Ah, my expedition in the East continues (begrudgingly). The day was turning out to be all gloom with dusk approaching after an extended shower. What could possibly soothe my downcast spirit?
Bedok 85 Fengshan Food Centre turned out to have more than just a few options. But first, I had to endure the 20-minute walk from Bedok station. Like many stalls there, Chai Chee Pork Porridge stays open late into the night.
After a short chat with one of the stall hands, I learned that there are a total of 3 Chai Chee Pork Porridge stalls.
2 operate in tandem at Bedok 85, where one opens from morning (7am – 3pm, Closed on Wed), while the other opens at 4pm. Since I’d turned up for the latter, the first stall was closed. The third outlet is at Tampines Round Market & Food Centre.
What I tried at Chai Chee Pork Porridge
The entirety of my childhood was spent avoiding porridge since it was the one dish I would be fed when ill. So by pure association, little me was adamant that porridge was the worst things to have ever graced the planet. That perception has since changed, so I was looking forward to a comforting bowl of Pork Porridge (S$4.50) with egg (S$0.50).
There are 2 schools of thought when it comes to enjoying you tiao. I usually finish them before stirring the porridge, but that immediate gratification somewhat weakens the rest of the dish.
They were delightfully fluffy on the inside and the oily aftertaste contrasted (and was subsequently cleansed by) the light congee. In fact, letting the you tiao absorb the deceptively non-viscous soup upgraded the savoury flavours of both. I enjoyed the taste even without the you tiao‘s crispiness.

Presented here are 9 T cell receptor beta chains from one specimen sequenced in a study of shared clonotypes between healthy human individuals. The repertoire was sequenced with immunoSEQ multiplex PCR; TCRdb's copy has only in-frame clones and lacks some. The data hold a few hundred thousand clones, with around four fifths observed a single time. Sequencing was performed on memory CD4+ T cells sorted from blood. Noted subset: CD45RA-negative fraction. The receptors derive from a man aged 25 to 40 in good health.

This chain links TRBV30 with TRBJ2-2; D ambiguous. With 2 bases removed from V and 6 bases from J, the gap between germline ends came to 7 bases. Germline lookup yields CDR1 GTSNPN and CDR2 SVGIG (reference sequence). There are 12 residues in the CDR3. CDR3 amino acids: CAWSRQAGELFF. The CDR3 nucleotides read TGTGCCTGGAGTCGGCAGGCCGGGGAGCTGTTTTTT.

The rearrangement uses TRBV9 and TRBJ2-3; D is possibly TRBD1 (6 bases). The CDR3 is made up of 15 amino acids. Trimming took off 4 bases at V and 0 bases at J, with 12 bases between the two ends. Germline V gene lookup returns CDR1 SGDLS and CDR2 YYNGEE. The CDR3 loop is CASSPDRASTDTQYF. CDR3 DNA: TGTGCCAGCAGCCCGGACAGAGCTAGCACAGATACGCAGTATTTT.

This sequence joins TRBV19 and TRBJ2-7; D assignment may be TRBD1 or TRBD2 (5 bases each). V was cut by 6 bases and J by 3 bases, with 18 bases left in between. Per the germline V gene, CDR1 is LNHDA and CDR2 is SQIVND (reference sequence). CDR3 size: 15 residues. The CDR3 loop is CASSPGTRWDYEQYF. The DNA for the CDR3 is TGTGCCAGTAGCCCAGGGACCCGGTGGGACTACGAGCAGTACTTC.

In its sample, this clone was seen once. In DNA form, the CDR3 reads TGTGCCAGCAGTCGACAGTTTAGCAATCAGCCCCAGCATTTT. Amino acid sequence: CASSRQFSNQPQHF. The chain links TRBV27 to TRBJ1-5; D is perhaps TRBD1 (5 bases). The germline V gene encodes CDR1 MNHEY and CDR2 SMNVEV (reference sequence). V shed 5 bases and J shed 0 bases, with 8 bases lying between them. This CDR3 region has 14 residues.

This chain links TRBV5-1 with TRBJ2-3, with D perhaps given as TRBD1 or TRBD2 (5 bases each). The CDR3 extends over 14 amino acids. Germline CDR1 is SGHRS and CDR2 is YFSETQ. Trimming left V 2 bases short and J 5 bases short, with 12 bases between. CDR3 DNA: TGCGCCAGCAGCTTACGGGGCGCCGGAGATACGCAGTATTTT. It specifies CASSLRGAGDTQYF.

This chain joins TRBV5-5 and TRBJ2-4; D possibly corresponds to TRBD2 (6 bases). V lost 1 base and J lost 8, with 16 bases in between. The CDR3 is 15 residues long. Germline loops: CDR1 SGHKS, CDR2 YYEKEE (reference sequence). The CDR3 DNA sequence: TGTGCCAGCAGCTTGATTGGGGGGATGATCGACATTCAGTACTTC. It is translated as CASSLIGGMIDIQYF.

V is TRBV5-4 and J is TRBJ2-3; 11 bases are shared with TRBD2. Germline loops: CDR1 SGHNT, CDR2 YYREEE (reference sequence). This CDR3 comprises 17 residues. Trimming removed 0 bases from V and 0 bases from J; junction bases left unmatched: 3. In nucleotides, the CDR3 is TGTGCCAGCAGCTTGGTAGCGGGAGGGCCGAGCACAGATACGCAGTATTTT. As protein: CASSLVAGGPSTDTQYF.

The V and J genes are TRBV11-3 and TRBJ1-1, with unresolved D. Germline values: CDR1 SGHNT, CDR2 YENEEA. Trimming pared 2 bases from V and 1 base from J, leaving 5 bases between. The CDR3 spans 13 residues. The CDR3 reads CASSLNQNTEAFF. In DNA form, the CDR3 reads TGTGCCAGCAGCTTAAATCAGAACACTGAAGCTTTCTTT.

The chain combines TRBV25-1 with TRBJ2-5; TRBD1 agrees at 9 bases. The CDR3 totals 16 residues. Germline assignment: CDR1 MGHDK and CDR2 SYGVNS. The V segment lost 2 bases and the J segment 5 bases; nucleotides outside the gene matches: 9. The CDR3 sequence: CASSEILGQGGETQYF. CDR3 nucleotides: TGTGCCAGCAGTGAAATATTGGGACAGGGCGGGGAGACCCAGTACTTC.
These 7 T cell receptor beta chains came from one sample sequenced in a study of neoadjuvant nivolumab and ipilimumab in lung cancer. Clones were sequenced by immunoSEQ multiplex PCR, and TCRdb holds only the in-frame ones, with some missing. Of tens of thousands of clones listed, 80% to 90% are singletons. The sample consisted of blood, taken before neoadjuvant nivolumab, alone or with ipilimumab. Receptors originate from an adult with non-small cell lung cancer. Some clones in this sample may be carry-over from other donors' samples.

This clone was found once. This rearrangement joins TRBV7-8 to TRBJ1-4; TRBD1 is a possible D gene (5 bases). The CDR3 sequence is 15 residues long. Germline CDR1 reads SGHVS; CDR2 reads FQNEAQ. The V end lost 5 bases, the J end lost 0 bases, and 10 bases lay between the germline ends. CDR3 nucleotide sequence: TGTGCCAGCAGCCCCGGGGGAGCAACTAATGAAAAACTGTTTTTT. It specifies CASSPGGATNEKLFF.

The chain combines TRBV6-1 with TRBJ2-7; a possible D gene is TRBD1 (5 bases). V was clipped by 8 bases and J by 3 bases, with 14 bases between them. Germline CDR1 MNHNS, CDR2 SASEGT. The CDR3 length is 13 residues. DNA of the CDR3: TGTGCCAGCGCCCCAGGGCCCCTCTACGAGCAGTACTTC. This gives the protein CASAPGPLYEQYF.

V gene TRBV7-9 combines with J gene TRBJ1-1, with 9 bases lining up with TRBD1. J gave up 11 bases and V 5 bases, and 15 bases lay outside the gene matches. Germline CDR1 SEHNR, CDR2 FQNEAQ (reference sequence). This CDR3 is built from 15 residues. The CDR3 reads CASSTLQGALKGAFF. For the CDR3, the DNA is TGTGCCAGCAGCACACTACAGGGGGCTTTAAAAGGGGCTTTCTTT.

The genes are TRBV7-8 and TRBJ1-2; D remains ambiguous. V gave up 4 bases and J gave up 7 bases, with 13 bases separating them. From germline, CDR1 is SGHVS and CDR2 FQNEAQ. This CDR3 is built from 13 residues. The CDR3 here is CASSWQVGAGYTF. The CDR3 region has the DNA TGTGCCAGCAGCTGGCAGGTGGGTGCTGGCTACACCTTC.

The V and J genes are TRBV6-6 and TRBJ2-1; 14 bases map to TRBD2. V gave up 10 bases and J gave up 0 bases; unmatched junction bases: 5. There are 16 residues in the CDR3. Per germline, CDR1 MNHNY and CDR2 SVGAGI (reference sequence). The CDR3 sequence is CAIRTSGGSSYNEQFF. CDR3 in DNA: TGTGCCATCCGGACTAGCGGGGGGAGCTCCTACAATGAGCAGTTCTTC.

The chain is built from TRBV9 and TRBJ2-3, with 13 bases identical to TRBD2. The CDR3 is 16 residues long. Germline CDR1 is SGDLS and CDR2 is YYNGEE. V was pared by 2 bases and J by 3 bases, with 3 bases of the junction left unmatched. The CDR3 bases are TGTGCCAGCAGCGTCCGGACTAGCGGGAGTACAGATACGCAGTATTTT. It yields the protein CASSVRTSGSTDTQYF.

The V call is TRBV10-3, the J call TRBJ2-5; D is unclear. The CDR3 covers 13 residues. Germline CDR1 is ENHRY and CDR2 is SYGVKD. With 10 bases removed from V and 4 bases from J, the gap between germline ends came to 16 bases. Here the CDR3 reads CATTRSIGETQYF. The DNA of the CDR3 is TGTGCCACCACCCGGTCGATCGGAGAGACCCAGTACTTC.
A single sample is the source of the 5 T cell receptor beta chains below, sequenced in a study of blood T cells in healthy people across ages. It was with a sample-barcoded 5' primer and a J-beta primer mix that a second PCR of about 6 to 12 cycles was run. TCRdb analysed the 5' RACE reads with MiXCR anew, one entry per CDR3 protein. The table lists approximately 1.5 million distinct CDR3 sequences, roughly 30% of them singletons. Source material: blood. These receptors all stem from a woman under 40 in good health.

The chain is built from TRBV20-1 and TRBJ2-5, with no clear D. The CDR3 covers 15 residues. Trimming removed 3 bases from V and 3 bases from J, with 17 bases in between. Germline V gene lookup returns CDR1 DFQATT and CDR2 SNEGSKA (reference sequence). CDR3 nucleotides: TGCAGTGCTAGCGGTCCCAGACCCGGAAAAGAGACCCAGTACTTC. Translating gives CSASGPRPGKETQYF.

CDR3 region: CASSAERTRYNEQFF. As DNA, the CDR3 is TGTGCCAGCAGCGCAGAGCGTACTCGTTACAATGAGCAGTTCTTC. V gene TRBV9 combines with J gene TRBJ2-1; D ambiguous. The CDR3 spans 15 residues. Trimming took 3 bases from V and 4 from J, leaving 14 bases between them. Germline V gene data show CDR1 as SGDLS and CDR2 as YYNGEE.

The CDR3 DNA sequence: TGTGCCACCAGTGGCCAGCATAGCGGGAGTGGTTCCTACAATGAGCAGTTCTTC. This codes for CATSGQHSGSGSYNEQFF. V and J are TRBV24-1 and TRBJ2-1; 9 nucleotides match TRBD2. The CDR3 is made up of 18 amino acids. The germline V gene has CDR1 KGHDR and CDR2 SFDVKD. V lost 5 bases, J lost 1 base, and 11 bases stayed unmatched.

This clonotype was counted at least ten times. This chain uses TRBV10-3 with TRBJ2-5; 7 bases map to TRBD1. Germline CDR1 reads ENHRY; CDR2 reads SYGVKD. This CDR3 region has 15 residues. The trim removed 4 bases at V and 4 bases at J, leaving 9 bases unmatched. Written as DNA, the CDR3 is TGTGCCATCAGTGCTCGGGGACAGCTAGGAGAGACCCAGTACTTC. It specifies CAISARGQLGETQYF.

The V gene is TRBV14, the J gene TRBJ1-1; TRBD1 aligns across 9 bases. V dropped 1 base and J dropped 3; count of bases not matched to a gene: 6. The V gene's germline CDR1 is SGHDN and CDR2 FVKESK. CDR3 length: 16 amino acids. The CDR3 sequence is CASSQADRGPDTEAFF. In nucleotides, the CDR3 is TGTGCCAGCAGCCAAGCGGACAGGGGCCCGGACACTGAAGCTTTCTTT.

Easily stealing the spotlight were the meatballs, the softest component here next to the rice grains. I’d read reviews criticising them and stating that the saltiness was off-putting. My friend, Justin, agreed with my assessment that they were undeniably the best part of the dish.
Not only were they soft, but hopping from the subdued, gooey congee to the you tiao and then the meatballs was like a flavour escalator.
After a few spoonfuls of the unmixed solution, I finally relented and gave the bowl a series of stirs to break the yolk. The golden colouration was immediate, almost like a rapid chemical reaction. In consistency, the yolk had imparted its qualities well. I noticed a subtle change in texture; the congee soup hadn’t been as thick before. Or that was the work of those spindly egg white strips.
The second bowl was Mixed Porridge (S$6), also with the addition of an egg (that I had burst by accident). This is ultimately the superior choice as both century egg and cuttlefish are added to it. Outside of lending their crunch, they were tart and had a faint odour.
The century eggs had been sliced into what looked like equal quarters. I found them to be remarkably springy with an almost creamy centre. Perhaps my senses had been dulled in the moment, but I detected none of the usual pungency.
I can assure you that the soya sauce and pepper were redundant but if you’re a frequent patron at Chai Chee Pork Porridge, they are justifiable for adding depth to the congee.
My opinion of porridge has come a long way, thanks in no small part to Cantonese congee. I certainly didn’t feel the salubrious effects of porridge that my parents had vouched for over decades but found it was more aligned with an indulgent meal. On that particularly depressing day though, Chai Chee Pork Porridge did assuage my melancholy.
Expected damage: S$5 to S$7 per pax
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